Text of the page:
For Clinicians

This section will be updated in the near future

Administration of antivenoms

Australian antivenoms are amongst the safest in the world. Many patients, even those with a past history of reaction to equine proteins, such as snake handlers, have had minimal or no problems with repeat antivenom therapy after premedication. They are, however, foreign protein, and the possibility of allergic reactions, including life threatening anaphylaxis, should always be considered and facilities be made available for dealing with such complications before the administration of antivenoms. Adrenaline is the treatment of choice for anaphylactic and anaphylactoid reactions, in conjunction with bronchdilators, fluid replacement etc.

Most antivenoms are given by the intravenous route, although redback spider antivenom and box jellyfish antivenom are more often used intramuscularly. Skin testing for allergy to antivenom is not recommended, as it is unreliable and may delay urgent therapy.

Antivenoms that are given intravenously should be diluted in at least 100ml of N. Saline, 5% dextrose or Hartmann’s solution immediately prior to administration. It should initially be administered slowly while the patient is observed for signs of allergic reaction. If no reaction is observed, then the rate of infusion may be increased. If the patient reacts to the antivenom, the rate may be slowed or the infusion ceased temporarily. If the reaction is more severe, then treatment with adrenaline, plasma volume expanders and beta agonists should be undertaken as required. The decision to recommence antivenom should be based on the clinical state of the patient. In the case of the patient with a known allergy to antivenom or to horse serum, the decision as to whether to withhold antivenom should again be clinically based, bearing in mind the resuscitation facilities available. The initial doses of antivenom recommended are based on the average amount of venom injected by each of the snakes concerned. There is evidence, however, that these doses may be insufficient to reverse coagulopathy associated with the bites of several Australian venomous snakes, notably the brown snake and the taipan. Larger initial doses should be considered if there is evidence of severe envenomation (multiple bites, rapidly progressive symptoms, large snakes).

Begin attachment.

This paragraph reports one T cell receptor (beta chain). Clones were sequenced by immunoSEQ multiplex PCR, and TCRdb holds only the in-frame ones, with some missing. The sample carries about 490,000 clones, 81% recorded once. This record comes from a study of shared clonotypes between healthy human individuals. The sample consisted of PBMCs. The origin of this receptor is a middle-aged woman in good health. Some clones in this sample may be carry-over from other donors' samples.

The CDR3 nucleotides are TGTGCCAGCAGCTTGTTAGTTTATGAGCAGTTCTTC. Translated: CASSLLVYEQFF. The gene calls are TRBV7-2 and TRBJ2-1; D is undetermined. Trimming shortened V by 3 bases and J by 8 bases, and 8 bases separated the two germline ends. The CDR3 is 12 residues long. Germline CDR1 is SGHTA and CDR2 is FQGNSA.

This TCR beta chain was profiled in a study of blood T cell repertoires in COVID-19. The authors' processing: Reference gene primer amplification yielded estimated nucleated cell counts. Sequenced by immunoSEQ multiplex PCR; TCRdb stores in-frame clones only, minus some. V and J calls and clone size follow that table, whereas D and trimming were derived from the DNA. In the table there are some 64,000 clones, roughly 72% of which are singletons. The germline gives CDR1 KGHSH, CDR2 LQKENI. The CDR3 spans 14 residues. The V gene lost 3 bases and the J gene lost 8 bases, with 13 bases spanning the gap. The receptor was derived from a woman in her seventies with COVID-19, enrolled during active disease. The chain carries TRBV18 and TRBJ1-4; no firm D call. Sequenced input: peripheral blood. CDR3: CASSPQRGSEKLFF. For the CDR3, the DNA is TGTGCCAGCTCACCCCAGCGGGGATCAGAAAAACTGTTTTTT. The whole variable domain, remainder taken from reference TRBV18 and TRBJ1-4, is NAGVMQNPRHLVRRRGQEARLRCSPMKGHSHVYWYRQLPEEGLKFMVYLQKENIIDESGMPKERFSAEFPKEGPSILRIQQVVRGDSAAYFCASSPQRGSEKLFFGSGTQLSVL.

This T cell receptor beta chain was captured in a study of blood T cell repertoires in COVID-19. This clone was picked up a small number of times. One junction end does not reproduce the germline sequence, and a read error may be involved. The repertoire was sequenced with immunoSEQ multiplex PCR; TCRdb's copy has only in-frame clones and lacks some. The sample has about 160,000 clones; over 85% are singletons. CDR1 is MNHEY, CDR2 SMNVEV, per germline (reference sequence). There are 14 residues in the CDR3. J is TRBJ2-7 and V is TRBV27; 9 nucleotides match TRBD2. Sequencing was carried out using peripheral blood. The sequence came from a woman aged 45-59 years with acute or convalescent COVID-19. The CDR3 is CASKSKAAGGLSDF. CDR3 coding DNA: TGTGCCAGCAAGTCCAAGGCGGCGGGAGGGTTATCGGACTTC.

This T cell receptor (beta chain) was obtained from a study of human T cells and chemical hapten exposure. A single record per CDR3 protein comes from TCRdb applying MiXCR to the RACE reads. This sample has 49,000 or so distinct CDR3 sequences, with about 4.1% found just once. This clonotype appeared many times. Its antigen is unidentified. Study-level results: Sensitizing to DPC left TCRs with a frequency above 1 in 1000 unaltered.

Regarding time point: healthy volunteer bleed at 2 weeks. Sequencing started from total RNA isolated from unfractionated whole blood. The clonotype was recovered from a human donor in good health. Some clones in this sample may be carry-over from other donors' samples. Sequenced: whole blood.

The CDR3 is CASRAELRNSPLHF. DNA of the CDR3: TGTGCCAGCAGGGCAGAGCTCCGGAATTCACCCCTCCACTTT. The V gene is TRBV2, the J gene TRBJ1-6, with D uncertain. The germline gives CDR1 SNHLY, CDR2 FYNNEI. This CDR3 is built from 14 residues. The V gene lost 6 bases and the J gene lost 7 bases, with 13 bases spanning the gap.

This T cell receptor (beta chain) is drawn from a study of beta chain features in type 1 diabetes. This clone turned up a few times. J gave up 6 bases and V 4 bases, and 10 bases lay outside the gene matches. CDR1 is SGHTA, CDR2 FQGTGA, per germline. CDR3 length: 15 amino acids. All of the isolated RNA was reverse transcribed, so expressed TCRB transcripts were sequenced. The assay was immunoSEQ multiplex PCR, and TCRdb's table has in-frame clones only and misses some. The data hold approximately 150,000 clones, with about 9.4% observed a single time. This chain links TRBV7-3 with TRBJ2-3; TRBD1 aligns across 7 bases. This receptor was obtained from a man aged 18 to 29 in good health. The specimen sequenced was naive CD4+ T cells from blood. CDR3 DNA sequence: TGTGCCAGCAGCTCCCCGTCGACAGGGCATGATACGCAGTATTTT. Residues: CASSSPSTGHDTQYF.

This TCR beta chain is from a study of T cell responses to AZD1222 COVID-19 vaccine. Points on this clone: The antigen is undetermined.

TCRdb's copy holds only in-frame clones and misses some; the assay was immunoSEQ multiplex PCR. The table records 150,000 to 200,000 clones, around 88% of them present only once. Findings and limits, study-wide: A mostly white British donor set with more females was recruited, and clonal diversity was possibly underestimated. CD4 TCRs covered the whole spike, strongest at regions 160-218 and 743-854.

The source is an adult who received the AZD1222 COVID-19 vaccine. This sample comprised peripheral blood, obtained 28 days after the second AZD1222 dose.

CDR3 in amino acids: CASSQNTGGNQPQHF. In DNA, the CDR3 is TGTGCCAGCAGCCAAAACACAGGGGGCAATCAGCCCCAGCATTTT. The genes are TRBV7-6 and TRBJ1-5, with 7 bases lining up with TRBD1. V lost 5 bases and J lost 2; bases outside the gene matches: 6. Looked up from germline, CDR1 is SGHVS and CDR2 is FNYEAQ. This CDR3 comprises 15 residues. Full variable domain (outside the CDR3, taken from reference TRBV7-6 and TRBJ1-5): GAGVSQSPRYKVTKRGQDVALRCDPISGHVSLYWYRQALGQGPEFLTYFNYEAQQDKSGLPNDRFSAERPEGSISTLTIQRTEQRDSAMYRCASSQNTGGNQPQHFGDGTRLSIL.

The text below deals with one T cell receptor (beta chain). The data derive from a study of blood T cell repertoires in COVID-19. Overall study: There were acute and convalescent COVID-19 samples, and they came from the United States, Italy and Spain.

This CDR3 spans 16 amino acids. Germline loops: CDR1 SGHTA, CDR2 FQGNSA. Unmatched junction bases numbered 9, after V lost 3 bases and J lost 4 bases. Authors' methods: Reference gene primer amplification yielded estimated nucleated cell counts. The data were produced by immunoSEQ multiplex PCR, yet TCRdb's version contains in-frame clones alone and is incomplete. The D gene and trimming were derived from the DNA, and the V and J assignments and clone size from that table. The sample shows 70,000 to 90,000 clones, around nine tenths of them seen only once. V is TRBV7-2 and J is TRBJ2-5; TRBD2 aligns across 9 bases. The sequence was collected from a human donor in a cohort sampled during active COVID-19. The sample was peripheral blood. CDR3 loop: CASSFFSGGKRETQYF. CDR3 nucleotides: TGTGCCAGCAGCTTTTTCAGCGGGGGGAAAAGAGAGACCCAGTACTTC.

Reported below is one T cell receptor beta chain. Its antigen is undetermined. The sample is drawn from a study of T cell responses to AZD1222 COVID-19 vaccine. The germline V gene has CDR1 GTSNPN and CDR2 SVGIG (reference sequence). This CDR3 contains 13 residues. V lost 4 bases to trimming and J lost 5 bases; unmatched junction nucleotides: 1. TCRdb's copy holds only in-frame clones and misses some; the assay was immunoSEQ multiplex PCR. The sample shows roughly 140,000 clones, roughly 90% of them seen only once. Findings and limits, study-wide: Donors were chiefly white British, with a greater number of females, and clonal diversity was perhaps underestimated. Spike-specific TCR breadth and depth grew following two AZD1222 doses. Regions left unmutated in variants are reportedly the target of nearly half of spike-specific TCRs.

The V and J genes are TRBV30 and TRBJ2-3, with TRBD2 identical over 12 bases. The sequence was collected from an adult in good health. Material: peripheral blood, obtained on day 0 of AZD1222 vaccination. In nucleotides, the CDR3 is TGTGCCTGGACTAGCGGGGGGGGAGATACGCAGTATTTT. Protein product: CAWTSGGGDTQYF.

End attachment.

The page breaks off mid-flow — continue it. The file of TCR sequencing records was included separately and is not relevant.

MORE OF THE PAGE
The dose of antivenom for children should not be reduced according to their weight, since the amount of venom injected by the snake is independent of the victim’s size.

Note: the antivenom requirements of patients will vary considerably. Some patients with minimal envenoming will required no antivenom, whereas others may require multiple doses of antivenom.

Detailed information on the use of antivenoms is packaged with the individual antivenoms. If you require additional advice, contact the Information Centres on 13 11 26 (Australia wide) or CSL Ltd on (03) 9389 1911.

First aid references

  • Australian Resuscitation Council Guidelines, section 9.4: First Aid Guidelines-Envenomation. https://resus.org.au/guidelines/ accessed 25 Sept 2016.